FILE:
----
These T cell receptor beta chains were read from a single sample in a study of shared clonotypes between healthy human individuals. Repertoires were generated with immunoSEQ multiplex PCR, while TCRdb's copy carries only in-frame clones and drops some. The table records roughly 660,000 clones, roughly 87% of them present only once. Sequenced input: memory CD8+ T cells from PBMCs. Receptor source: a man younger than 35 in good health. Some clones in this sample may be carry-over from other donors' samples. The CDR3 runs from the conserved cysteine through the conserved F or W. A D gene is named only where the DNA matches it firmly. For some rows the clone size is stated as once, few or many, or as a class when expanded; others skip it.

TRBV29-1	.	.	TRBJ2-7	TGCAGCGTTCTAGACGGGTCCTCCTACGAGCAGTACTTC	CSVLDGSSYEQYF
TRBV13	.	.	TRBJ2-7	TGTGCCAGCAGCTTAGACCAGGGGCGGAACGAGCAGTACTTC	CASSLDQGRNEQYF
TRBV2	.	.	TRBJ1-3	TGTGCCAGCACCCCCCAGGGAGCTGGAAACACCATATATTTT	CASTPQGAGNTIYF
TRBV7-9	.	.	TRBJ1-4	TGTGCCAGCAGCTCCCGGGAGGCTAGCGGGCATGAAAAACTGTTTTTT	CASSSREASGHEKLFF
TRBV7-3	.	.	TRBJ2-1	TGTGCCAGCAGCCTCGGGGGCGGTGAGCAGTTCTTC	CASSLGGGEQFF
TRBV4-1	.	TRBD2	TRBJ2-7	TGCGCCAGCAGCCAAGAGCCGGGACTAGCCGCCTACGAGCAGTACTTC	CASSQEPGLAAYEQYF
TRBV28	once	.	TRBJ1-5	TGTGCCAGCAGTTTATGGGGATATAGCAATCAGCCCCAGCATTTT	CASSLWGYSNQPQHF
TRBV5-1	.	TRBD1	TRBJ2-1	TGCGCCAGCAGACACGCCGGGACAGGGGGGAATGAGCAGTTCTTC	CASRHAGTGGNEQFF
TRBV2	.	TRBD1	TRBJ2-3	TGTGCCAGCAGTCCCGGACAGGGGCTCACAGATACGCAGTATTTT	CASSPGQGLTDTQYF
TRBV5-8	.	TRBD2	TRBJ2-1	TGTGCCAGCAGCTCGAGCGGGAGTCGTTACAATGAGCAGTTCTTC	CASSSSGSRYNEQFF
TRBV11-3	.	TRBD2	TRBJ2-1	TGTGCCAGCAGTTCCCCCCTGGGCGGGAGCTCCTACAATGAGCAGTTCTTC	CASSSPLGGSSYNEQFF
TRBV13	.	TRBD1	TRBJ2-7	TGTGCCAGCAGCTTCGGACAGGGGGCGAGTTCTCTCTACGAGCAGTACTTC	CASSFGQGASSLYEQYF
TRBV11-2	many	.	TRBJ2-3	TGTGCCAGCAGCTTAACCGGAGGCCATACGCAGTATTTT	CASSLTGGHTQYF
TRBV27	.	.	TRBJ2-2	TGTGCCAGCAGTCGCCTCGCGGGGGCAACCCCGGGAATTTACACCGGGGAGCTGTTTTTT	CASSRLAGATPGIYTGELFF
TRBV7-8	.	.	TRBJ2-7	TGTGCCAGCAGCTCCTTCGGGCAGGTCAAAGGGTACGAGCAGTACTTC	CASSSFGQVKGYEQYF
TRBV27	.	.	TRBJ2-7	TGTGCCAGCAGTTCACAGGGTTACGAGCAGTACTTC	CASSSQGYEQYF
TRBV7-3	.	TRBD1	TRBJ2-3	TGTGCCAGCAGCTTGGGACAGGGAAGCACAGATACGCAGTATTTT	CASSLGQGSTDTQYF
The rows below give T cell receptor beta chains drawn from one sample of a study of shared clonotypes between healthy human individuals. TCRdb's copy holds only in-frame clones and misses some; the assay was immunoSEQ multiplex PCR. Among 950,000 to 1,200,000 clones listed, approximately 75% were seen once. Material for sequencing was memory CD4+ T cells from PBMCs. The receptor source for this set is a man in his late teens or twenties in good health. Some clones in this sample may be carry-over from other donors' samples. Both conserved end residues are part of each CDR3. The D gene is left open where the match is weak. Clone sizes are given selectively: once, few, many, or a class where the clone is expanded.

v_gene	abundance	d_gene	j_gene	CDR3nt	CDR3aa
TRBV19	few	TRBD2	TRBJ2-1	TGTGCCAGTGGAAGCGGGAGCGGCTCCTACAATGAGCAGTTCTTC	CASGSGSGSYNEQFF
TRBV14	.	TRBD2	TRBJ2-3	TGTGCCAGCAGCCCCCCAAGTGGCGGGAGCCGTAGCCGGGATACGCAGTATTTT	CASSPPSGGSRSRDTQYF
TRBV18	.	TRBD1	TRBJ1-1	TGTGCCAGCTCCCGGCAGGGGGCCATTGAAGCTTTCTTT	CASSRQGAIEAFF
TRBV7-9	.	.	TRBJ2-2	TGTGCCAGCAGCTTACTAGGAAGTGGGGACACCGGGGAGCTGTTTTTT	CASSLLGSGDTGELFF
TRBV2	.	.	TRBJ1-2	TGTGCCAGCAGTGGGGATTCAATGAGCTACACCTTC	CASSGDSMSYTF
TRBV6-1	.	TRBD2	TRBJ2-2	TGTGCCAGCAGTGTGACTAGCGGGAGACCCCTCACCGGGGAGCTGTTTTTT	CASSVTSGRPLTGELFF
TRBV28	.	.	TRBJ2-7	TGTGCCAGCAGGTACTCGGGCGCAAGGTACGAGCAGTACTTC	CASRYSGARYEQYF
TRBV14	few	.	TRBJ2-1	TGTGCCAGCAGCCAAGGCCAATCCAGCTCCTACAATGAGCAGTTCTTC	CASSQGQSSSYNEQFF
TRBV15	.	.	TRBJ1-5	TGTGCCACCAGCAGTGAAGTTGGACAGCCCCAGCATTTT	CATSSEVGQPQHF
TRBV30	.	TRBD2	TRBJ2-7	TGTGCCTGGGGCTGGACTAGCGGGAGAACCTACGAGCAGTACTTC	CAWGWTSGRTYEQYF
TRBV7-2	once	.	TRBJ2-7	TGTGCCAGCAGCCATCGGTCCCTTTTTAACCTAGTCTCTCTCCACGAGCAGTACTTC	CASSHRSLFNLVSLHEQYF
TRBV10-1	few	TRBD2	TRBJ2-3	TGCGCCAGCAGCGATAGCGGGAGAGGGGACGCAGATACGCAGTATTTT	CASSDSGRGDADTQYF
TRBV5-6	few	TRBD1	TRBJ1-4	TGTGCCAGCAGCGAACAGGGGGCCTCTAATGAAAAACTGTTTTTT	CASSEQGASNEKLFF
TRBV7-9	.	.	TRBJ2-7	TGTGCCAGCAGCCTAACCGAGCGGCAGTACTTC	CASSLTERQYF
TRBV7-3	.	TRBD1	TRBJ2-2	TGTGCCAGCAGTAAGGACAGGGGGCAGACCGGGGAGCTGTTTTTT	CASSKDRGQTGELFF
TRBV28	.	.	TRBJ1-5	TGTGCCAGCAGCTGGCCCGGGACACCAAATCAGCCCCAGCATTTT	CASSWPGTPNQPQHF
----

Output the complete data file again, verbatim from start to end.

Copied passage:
These T cell receptor beta chains were read from a single sample in a study of shared clonotypes between healthy human individuals. Repertoires were generated with immunoSEQ multiplex PCR, while TCRdb's copy carries only in-frame clones and drops some. The table records roughly 660,000 clones, roughly 87% of them present only once. Sequenced input: memory CD8+ T cells from PBMCs. Receptor source: a man younger than 35 in good health. Some clones in this sample may be carry-over from other donors' samples. The CDR3 runs from the conserved cysteine through the conserved F or W. A D gene is named only where the DNA matches it firmly. For some rows the clone size is stated as once, few or many, or as a class when expanded; others skip it.

TRBV29-1	.	.	TRBJ2-7	TGCAGCGTTCTAGACGGGTCCTCCTACGAGCAGTACTTC	CSVLDGSSYEQYF
TRBV13	.	.	TRBJ2-7	TGTGCCAGCAGCTTAGACCAGGGGCGGAACGAGCAGTACTTC	CASSLDQGRNEQYF
TRBV2	.	.	TRBJ1-3	TGTGCCAGCACCCCCCAGGGAGCTGGAAACACCATATATTTT	CASTPQGAGNTIYF
TRBV7-9	.	.	TRBJ1-4	TGTGCCAGCAGCTCCCGGGAGGCTAGCGGGCATGAAAAACTGTTTTTT	CASSSREASGHEKLFF
TRBV7-3	.	.	TRBJ2-1	TGTGCCAGCAGCCTCGGGGGCGGTGAGCAGTTCTTC	CASSLGGGEQFF
TRBV4-1	.	TRBD2	TRBJ2-7	TGCGCCAGCAGCCAAGAGCCGGGACTAGCCGCCTACGAGCAGTACTTC	CASSQEPGLAAYEQYF
TRBV28	once	.	TRBJ1-5	TGTGCCAGCAGTTTATGGGGATATAGCAATCAGCCCCAGCATTTT	CASSLWGYSNQPQHF
TRBV5-1	.	TRBD1	TRBJ2-1	TGCGCCAGCAGACACGCCGGGACAGGGGGGAATGAGCAGTTCTTC	CASRHAGTGGNEQFF
TRBV2	.	TRBD1	TRBJ2-3	TGTGCCAGCAGTCCCGGACAGGGGCTCACAGATACGCAGTATTTT	CASSPGQGLTDTQYF
TRBV5-8	.	TRBD2	TRBJ2-1	TGTGCCAGCAGCTCGAGCGGGAGTCGTTACAATGAGCAGTTCTTC	CASSSSGSRYNEQFF
TRBV11-3	.	TRBD2	TRBJ2-1	TGTGCCAGCAGTTCCCCCCTGGGCGGGAGCTCCTACAATGAGCAGTTCTTC	CASSSPLGGSSYNEQFF
TRBV13	.	TRBD1	TRBJ2-7	TGTGCCAGCAGCTTCGGACAGGGGGCGAGTTCTCTCTACGAGCAGTACTTC	CASSFGQGASSLYEQYF
TRBV11-2	many	.	TRBJ2-3	TGTGCCAGCAGCTTAACCGGAGGCCATACGCAGTATTTT	CASSLTGGHTQYF
TRBV27	.	.	TRBJ2-2	TGTGCCAGCAGTCGCCTCGCGGGGGCAACCCCGGGAATTTACACCGGGGAGCTGTTTTTT	CASSRLAGATPGIYTGELFF
TRBV7-8	.	.	TRBJ2-7	TGTGCCAGCAGCTCCTTCGGGCAGGTCAAAGGGTACGAGCAGTACTTC	CASSSFGQVKGYEQYF
TRBV27	.	.	TRBJ2-7	TGTGCCAGCAGTTCACAGGGTTACGAGCAGTACTTC	CASSSQGYEQYF
TRBV7-3	.	TRBD1	TRBJ2-3	TGTGCCAGCAGCTTGGGACAGGGAAGCACAGATACGCAGTATTTT	CASSLGQGSTDTQYF
The rows below give T cell receptor beta chains drawn from one sample of a study of shared clonotypes between healthy human individuals. TCRdb's copy holds only in-frame clones and misses some; the assay was immunoSEQ multiplex PCR. Among 950,000 to 1,200,000 clones listed, approximately 75% were seen once. Material for sequencing was memory CD4+ T cells from PBMCs. The receptor source for this set is a man in his late teens or twenties in good health. Some clones in this sample may be carry-over from other donors' samples. Both conserved end residues are part of each CDR3. The D gene is left open where the match is weak. Clone sizes are given selectively: once, few, many, or a class where the clone is expanded.

v_gene	abundance	d_gene	j_gene	CDR3nt	CDR3aa
TRBV19	few	TRBD2	TRBJ2-1	TGTGCCAGTGGAAGCGGGAGCGGCTCCTACAATGAGCAGTTCTTC	CASGSGSGSYNEQFF
TRBV14	.	TRBD2	TRBJ2-3	TGTGCCAGCAGCCCCCCAAGTGGCGGGAGCCGTAGCCGGGATACGCAGTATTTT	CASSPPSGGSRSRDTQYF
TRBV18	.	TRBD1	TRBJ1-1	TGTGCCAGCTCCCGGCAGGGGGCCATTGAAGCTTTCTTT	CASSRQGAIEAFF
TRBV7-9	.	.	TRBJ2-2	TGTGCCAGCAGCTTACTAGGAAGTGGGGACACCGGGGAGCTGTTTTTT	CASSLLGSGDTGELFF
TRBV2	.	.	TRBJ1-2	TGTGCCAGCAGTGGGGATTCAATGAGCTACACCTTC	CASSGDSMSYTF
TRBV6-1	.	TRBD2	TRBJ2-2	TGTGCCAGCAGTGTGACTAGCGGGAGACCCCTCACCGGGGAGCTGTTTTTT	CASSVTSGRPLTGELFF
TRBV28	.	.	TRBJ2-7	TGTGCCAGCAGGTACTCGGGCGCAAGGTACGAGCAGTACTTC	CASRYSGARYEQYF
TRBV14	few	.	TRBJ2-1	TGTGCCAGCAGCCAAGGCCAATCCAGCTCCTACAATGAGCAGTTCTTC	CASSQGQSSSYNEQFF
TRBV15	.	.	TRBJ1-5	TGTGCCACCAGCAGTGAAGTTGGACAGCCCCAGCATTTT	CATSSEVGQPQHF
TRBV30	.	TRBD2	TRBJ2-7	TGTGCCTGGGGCTGGACTAGCGGGAGAACCTACGAGCAGTACTTC	CAWGWTSGRTYEQYF
TRBV7-2	once	.	TRBJ2-7	TGTGCCAGCAGCCATCGGTCCCTTTTTAACCTAGTCTCTCTCCACGAGCAGTACTTC	CASSHRSLFNLVSLHEQYF
TRBV10-1	few	TRBD2	TRBJ2-3	TGCGCCAGCAGCGATAGCGGGAGAGGGGACGCAGATACGCAGTATTTT	CASSDSGRGDADTQYF
TRBV5-6	few	TRBD1	TRBJ1-4	TGTGCCAGCAGCGAACAGGGGGCCTCTAATGAAAAACTGTTTTTT	CASSEQGASNEKLFF
TRBV7-9	.	.	TRBJ2-7	TGTGCCAGCAGCCTAACCGAGCGGCAGTACTTC	CASSLTERQYF
TRBV7-3	.	TRBD1	TRBJ2-2	TGTGCCAGCAGTAAGGACAGGGGGCAGACCGGGGAGCTGTTTTTT	CASSKDRGQTGELFF
TRBV28	.	.	TRBJ1-5	TGTGCCAGCAGCTGGCCCGGGACACCAAATCAGCCCCAGCATTTT	CASSWPGTPNQPQHF